Nikola Tesla: “I do not think there is any thrill that can go through the human heart like that felt by the inventor as he sees some creation of the brain unfolding to success. Such emotions make a man forget food, sleep, friends, love, everything”

11 Bizarre Sleeping Habits Of Highly Successful People

VIVIAN GIANG NOV. 19, 2013, 11:24 AM 219,099 6

One of a professional’s most important daily rituals is how and when they sleep, since this affects how well they perform on the job. For people at the top, who often face intense pressure and packed schedules, sometimes these sleeping habits can be quite strange. Olympic gold medalist Michael Phelps, for instance, sleeps in a high altitude chamber which forces his body to work even while resting. Meanwhile, famed writer Charles Dickens always slept facing north, and inventor Nikola Tesla never slept for more than two hours a night. Here’s a look at the most bizarre sleeping habits of highly successful people.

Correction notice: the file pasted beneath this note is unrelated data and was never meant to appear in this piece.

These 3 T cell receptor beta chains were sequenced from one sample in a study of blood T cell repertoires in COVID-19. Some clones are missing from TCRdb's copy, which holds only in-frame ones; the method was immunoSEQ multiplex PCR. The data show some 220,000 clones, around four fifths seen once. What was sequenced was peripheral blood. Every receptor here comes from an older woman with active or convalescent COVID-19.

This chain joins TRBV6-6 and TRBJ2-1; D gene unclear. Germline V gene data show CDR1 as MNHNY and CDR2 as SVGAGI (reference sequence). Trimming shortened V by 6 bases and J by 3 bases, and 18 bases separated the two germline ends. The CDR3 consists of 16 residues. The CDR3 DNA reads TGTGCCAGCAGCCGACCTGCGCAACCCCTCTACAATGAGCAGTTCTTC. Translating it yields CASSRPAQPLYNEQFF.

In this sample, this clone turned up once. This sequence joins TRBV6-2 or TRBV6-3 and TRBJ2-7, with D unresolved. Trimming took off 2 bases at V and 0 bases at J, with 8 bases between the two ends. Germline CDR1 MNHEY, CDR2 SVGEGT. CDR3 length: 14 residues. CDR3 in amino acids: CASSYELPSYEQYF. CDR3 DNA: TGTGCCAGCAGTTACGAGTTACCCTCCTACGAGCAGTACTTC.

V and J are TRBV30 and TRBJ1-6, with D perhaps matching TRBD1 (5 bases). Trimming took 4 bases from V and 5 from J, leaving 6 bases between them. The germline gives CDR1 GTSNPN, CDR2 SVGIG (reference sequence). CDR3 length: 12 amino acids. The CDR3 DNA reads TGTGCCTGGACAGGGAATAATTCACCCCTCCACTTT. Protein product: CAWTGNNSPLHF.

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Inventor Nikola Tesla never slept for more than two hours a day.Tesla got more out of the day with his limited sleep schedule. Like Da Vinci, Telsa also followed the Uberman sleep cycle and claimed to never sleep for more than two hours a day and reportedly once worked for 84 hours in a lab without any rest or sleep. “I do not think there is any thrill that can go through the human heart like that felt by the inventor as he sees some creation of the brain unfolding to success … Such emotions make a man forget food, sleep, friends, love, everything,” he said. Read more of this post

Malcolm Walker, Iceland’s frozen food evangelist; “A lot of my friends who’ve had businesses have sold them and suddenly got old very quickly.” “Some of my friends have done well in business . . . their 17-year-old gets a BMW, they all turn out brats. My three children are amazing. They know the value of money.”

November 10, 2013 1:40 pm

Malcolm Walker, Iceland’s frozen food evangelist

By Emma Jacobs

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There is a great deal of snobbery surrounding Iceland, the frozen food emporium started by Malcolm Walker more than four decades ago. People like to mock its doner kebab pizzas and its party packets of “bubble bobble” prawns. He has heard it all before. There has always been, he observes, a distinct class difference between the City of London and its metropolitan media, and northern entrepreneurs, like him. Read more of this post

Big Trouble In Massive China: “The Nation Might Face Credit Losses Of As Much As $3 Trillion”